DESPITE being viewed by some citizens and civil society organisations as mere tokenism, the women’s quota system has been hailed by debutante proportional representation MPs as a step in the right direction towards women’s political emancipation in Zimbabwe.
The quota system, which was adopted in the 2013 new constitution and was set to expire this year, was renewed for another 10 years through Constitutional Amendment No. 2 of 2021.
Part of the provisions of the amendment is on thr women’s quota for local authorities. It provides that a political party contesting in local authority elections may submit a nomination paper with names of women as party list candidates.
According to the Zimbabwe Electoral Commission (Zec), the party list for local authorities must have at least 30% of the total members of the local council, and each candidate must be a woman who is eligible in terms of section 119(2) the Electoral Act Chapter 2:13.
Joyce Chigwida from Mazowe in Mashonaland Central province, who made her debut into politics as a proportional representation (PR) local authority candidate for the Citizens’ Coalition for Change (CCC), was elected in the just-ended 23 to 24 August 2023 elections.
“I feel that as a woman I got a chance to sit where decisions are made and this is a step in the right direction as I will also get to stand up for other women in my community as well at council meetings,” said Chigwida.
While Chigwida made it to the decision-making table, she was not spared the socio-economic barriers facing women in politics.
Chigwida says she faced financial challenges in running her campaign and filing for nomination.
This comes at a time when most women, from presidential level to local authority, failed to make it past the nomination stage because of the exorbitant fees.
Zec increased nomination fees by a sharp 1 900%, and this further disadvantaged women, who are already poorly represented in Parliament and in local authorities.
The presidential nomination fee rose to US$20 000 from US$1 000, while the fee for members of Parliament went up from US$50 to US$1 000. Party list nomination doubled from US$100 to US$200.
“During my campaign I experienced financial challenges because of the demands of the process, filing my nomination documents as well as the door-to-door campaigns. I hit hard times and had no one to help me out financially. I had to borrow money, which landed me in debt. I even used my child’s examination registration money. I almost dropped out of the contest,” said Chigwida.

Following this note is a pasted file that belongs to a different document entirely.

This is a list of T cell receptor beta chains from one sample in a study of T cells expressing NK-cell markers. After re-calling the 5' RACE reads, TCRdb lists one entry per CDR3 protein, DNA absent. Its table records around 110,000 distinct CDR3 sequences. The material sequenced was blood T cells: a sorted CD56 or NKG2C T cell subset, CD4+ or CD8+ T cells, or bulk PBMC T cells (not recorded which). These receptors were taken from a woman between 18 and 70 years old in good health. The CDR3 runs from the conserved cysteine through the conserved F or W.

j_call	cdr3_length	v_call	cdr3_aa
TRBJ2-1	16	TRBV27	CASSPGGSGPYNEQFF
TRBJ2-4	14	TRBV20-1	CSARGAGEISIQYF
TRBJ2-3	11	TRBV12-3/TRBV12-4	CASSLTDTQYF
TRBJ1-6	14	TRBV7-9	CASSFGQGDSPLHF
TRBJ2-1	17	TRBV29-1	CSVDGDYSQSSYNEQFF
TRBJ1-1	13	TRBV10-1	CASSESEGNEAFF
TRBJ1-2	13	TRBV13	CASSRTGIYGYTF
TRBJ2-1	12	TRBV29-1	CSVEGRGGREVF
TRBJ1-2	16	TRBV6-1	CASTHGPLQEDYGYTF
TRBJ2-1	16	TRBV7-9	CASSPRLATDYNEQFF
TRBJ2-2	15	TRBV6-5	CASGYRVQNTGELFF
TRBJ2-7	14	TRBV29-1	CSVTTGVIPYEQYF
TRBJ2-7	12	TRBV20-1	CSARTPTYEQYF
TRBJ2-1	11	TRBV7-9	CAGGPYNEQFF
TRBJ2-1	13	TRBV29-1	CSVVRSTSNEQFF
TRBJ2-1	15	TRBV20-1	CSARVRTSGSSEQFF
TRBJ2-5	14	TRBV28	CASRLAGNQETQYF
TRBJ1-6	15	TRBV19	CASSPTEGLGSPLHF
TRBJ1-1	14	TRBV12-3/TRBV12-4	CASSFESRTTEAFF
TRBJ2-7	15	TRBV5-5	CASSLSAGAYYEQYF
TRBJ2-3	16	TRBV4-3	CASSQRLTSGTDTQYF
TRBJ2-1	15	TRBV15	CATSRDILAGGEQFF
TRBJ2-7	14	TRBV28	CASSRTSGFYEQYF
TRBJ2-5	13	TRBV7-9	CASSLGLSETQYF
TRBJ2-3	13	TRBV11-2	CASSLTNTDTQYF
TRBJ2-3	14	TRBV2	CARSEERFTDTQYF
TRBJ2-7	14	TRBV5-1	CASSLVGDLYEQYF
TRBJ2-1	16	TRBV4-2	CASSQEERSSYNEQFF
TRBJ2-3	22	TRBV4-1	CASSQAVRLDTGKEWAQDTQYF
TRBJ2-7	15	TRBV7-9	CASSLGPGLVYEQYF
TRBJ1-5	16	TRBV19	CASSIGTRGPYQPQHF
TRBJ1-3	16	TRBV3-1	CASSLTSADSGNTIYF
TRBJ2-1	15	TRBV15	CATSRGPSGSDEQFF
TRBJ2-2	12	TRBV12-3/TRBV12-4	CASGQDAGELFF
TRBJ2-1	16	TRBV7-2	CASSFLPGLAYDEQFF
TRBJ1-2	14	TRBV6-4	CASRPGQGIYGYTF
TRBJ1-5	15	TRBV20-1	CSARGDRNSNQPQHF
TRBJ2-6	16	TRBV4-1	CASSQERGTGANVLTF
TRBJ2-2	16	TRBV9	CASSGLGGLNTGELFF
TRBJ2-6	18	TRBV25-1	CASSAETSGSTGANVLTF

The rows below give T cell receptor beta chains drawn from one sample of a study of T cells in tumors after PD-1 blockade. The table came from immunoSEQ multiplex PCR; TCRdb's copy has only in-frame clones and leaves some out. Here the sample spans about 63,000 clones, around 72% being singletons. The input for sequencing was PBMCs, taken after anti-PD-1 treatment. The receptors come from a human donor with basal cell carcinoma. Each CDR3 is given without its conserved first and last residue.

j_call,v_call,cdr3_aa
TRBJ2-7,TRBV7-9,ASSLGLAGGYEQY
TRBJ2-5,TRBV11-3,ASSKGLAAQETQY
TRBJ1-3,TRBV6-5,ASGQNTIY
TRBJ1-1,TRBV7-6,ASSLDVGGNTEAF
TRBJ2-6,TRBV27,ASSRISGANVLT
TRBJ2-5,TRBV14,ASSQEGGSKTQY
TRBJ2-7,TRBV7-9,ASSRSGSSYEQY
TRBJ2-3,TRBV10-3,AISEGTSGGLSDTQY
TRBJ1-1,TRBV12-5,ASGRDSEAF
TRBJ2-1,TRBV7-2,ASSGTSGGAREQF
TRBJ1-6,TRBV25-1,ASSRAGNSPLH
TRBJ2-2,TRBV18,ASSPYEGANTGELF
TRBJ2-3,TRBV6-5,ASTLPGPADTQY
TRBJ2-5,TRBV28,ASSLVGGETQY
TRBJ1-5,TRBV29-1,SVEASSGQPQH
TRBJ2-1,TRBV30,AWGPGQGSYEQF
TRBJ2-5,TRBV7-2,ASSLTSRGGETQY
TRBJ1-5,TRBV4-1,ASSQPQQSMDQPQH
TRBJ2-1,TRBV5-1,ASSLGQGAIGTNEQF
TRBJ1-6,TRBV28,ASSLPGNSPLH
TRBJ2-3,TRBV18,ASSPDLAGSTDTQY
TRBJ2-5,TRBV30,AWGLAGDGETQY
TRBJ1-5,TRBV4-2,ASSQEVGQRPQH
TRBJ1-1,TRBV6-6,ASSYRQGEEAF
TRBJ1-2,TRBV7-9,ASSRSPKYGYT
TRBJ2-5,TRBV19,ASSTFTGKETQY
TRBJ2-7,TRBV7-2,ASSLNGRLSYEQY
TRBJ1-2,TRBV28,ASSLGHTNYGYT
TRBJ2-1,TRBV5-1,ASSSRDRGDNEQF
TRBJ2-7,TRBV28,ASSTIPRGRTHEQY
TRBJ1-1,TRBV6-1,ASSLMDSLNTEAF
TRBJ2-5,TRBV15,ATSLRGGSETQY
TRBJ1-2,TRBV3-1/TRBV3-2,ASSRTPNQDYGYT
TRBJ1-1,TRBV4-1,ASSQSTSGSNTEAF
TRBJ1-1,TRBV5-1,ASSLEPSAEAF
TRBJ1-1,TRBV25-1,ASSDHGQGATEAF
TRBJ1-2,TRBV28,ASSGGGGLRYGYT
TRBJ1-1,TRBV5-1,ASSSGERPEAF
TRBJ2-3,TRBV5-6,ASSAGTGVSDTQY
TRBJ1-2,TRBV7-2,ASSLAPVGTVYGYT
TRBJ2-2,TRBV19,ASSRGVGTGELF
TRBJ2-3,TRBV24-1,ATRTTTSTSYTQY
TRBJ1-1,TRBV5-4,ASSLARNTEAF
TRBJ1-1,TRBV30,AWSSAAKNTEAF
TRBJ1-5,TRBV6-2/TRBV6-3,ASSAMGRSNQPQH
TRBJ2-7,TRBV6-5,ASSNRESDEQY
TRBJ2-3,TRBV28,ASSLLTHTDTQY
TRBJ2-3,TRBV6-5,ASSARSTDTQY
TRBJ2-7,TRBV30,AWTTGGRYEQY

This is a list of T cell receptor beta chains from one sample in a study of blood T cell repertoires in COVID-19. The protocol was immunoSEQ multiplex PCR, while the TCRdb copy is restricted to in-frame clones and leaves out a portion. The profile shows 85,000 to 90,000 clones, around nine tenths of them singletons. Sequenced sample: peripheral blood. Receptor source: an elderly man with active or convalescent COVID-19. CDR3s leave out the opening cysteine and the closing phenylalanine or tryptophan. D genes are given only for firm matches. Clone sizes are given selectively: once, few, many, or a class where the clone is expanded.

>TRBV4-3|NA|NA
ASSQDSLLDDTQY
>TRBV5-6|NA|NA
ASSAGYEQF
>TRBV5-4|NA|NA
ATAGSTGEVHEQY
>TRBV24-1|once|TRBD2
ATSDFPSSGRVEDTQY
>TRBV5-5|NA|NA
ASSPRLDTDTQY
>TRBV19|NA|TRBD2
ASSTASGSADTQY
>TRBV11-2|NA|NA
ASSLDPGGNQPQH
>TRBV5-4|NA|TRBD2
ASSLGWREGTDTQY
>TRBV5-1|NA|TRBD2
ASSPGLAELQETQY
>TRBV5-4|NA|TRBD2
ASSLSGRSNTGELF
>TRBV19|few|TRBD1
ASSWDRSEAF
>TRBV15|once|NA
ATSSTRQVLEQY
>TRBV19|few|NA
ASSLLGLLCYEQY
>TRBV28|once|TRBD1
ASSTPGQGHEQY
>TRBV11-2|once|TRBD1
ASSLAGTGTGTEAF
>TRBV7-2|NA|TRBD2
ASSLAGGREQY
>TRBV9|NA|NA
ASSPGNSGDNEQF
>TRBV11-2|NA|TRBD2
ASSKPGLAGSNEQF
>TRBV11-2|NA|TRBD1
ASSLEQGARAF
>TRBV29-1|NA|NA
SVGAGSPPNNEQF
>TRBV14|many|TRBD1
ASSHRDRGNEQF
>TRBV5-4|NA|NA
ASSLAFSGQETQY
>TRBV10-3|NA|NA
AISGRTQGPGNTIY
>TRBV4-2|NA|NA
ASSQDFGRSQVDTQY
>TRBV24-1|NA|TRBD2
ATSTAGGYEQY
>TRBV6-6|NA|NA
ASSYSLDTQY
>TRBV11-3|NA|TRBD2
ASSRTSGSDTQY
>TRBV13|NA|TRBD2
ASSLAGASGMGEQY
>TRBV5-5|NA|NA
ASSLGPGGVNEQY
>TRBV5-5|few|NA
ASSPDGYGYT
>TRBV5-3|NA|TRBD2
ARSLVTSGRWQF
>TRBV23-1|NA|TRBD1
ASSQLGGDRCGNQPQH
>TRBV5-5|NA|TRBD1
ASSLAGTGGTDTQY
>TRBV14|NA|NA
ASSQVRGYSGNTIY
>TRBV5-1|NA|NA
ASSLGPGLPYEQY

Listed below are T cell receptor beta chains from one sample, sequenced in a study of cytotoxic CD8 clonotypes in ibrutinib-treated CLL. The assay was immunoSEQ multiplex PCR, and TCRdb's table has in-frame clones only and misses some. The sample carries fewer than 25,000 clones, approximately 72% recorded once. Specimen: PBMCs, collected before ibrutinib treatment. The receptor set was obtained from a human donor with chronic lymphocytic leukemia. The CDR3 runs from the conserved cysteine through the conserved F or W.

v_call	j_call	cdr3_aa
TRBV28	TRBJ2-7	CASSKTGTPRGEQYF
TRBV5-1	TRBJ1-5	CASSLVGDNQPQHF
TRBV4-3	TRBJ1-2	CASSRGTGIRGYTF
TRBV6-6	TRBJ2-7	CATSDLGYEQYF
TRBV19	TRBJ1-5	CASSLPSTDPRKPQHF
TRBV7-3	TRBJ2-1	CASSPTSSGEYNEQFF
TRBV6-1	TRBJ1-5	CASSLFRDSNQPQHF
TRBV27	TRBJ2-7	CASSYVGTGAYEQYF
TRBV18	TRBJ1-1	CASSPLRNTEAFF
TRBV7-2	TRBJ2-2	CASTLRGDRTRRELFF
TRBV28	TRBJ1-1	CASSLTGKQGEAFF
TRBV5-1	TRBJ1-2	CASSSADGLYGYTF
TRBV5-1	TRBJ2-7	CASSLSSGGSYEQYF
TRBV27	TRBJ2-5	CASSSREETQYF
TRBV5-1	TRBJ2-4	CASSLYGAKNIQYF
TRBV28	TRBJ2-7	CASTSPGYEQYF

Women like presidential candidate Linda Masarira of the Labour Economists and Afrikan Democrats (Lead) party also failed to file their nomination papers because of political economy factors.
Only one female presidential candidate, Elisabeth Valerio of the United Zimbabwe Alliance (Uza), finally made it to the race, after she had to fight her way through the courts.
In 2023, women’s participation decreased in Parliament and local authorities in 2023 compared to 2018.
Zimbabwe has not had a female vice-president since the dismissal of Joyce Mujuru during the Robert Mugabe era, and hopes for a female VP during the 2023 to 2028 term have been shattered as President Emmerson Mnangagwa has reinstated retired General Constantino Chiwenga and retired Colonel Kembo Mohadi.
Despite all these socio-economic and structural barriers, Chigwida says she will work hard to ensure that women’s grievances get the attention they deserve.
“Women lack access to socio-economic opportunities. As such, I will make it my mandate to lobby for progressive policies that promote women’s inclusion. I will also advocate for gender-responsive service delivery,” she said.
Women in politics need mentorship and capacity strengthening so that they are better equipped to navigate the political terrain, she added.
“Institute for Young Women’s Development capacitated me with leadership skills and motivated me to engage into politics so that I have a say as a woman so as to uplift other women in my community. This gave me confidence to soldier on even though the journey was tough,” said Chigwida.
The debate around the efficiency and efficacy of the women’s quota system has been controversial.
When Constitutional Amendment Bill No. 2 was proposed, 1 000 aspiring female leaders rejected it through letters that were sent to Parliament on 20 February 2020, saying it is being used by political parties to deny women an opportunity to contest for actual constituencies and council seats.
The Bill was passed in 2021 and, according to the Women’s Academy for Leadership and Political Excellence (WALPE), the PR system has overally increased women’s participation in elections, democracy and governance although there is a need for improved political will within institutions to improve women’s representation not only on paper but also in practice.